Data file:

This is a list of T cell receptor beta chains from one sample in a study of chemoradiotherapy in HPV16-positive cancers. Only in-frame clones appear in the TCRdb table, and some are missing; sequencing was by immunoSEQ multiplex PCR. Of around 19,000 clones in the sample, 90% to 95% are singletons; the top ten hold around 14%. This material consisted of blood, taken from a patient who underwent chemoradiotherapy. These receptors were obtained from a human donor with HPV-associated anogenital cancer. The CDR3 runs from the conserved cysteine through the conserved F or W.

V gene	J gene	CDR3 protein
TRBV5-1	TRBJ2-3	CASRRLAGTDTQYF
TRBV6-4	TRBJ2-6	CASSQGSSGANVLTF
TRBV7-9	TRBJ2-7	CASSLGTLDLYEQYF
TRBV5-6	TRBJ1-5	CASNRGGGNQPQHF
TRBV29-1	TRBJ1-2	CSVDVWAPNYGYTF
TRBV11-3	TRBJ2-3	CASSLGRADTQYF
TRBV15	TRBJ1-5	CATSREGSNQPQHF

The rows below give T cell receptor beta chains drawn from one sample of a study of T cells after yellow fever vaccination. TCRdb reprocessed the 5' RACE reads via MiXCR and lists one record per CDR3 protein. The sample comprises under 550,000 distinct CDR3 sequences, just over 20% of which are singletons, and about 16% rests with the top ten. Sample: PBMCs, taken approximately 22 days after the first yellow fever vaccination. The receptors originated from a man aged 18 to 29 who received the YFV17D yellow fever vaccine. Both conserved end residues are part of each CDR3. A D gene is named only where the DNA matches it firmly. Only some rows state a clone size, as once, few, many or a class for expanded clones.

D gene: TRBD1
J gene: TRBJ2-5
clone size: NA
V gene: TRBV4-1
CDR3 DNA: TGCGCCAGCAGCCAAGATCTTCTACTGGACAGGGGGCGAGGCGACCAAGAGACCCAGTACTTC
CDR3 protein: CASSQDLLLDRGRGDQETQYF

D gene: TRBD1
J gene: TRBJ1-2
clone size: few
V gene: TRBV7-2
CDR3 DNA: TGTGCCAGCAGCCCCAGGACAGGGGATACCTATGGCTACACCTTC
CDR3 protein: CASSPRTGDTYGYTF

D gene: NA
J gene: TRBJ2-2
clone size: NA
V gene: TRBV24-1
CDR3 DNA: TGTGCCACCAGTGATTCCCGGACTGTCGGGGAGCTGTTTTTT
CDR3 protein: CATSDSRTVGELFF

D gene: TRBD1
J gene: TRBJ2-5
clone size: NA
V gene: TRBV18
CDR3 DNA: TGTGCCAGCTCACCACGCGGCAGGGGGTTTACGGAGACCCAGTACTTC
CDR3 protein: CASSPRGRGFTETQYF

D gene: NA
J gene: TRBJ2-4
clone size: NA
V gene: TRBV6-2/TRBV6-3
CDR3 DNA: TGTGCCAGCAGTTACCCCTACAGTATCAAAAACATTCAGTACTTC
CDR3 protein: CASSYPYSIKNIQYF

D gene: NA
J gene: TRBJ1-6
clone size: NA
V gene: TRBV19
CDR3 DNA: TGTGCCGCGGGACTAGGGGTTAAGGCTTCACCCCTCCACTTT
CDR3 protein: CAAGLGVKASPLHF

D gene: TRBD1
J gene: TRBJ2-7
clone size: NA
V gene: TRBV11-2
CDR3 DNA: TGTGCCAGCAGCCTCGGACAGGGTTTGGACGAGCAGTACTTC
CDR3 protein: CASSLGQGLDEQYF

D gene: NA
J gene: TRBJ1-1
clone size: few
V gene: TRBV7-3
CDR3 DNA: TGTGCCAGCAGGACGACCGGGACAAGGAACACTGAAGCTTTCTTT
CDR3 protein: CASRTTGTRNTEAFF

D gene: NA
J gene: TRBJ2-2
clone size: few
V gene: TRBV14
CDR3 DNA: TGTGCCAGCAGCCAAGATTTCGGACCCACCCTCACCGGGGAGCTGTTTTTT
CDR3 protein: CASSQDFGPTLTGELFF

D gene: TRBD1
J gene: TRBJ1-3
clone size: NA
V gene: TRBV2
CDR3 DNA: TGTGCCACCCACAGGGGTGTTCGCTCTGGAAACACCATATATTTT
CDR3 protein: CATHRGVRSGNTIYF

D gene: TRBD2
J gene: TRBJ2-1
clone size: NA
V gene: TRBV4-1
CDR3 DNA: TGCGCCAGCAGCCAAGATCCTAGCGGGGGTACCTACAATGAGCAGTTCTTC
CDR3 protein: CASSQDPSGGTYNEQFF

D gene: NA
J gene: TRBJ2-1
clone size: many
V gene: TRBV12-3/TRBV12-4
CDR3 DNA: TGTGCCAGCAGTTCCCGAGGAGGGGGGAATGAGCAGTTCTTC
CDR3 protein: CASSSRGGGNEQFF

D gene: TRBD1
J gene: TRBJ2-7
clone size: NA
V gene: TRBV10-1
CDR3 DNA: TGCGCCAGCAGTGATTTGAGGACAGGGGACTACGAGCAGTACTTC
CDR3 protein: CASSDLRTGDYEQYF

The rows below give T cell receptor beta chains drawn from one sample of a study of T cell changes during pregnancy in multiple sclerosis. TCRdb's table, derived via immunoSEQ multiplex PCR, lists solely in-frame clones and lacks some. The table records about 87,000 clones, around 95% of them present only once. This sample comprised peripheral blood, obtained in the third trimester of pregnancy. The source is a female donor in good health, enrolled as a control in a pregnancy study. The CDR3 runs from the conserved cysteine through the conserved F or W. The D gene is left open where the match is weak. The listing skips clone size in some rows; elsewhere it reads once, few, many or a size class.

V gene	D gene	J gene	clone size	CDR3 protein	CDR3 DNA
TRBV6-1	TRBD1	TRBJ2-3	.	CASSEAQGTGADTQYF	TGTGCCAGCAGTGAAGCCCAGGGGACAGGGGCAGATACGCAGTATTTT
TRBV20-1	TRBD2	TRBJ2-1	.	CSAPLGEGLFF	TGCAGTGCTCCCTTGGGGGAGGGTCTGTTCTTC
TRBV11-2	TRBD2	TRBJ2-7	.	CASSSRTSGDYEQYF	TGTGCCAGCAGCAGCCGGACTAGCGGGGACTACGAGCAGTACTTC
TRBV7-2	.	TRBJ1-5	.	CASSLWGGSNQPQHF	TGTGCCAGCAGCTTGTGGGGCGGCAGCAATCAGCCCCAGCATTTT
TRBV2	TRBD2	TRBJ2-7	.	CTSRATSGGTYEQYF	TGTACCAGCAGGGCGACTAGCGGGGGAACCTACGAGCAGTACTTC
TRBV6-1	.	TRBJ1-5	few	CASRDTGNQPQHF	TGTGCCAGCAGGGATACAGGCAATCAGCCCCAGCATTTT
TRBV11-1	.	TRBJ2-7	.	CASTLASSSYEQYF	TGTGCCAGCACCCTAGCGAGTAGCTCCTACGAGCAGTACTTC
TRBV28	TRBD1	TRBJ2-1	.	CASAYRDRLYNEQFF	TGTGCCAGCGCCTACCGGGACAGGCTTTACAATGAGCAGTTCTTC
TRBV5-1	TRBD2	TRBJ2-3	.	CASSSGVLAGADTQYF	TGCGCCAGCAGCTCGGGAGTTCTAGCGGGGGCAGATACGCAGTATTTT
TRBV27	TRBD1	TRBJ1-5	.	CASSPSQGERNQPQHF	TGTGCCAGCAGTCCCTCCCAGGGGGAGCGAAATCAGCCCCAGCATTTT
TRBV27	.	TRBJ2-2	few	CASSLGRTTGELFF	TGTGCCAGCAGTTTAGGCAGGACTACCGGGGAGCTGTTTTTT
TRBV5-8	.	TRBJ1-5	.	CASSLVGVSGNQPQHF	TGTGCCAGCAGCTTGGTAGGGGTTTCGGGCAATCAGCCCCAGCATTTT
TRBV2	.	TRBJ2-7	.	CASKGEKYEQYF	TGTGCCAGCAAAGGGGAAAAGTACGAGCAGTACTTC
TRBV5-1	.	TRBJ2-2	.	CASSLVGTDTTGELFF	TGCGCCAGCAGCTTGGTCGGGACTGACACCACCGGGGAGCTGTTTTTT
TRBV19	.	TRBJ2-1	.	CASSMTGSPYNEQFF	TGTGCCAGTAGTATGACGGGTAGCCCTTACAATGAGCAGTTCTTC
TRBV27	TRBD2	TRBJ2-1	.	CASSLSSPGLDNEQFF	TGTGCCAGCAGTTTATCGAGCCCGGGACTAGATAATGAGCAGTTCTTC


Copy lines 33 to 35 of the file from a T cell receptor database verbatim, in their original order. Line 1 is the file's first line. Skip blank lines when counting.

CDR3 DNA: TGTGCCAGCTCACCACGCGGCAGGGGGTTTACGGAGACCCAGTACTTC
CDR3 protein: CASSPRGRGFTETQYF

D gene: NA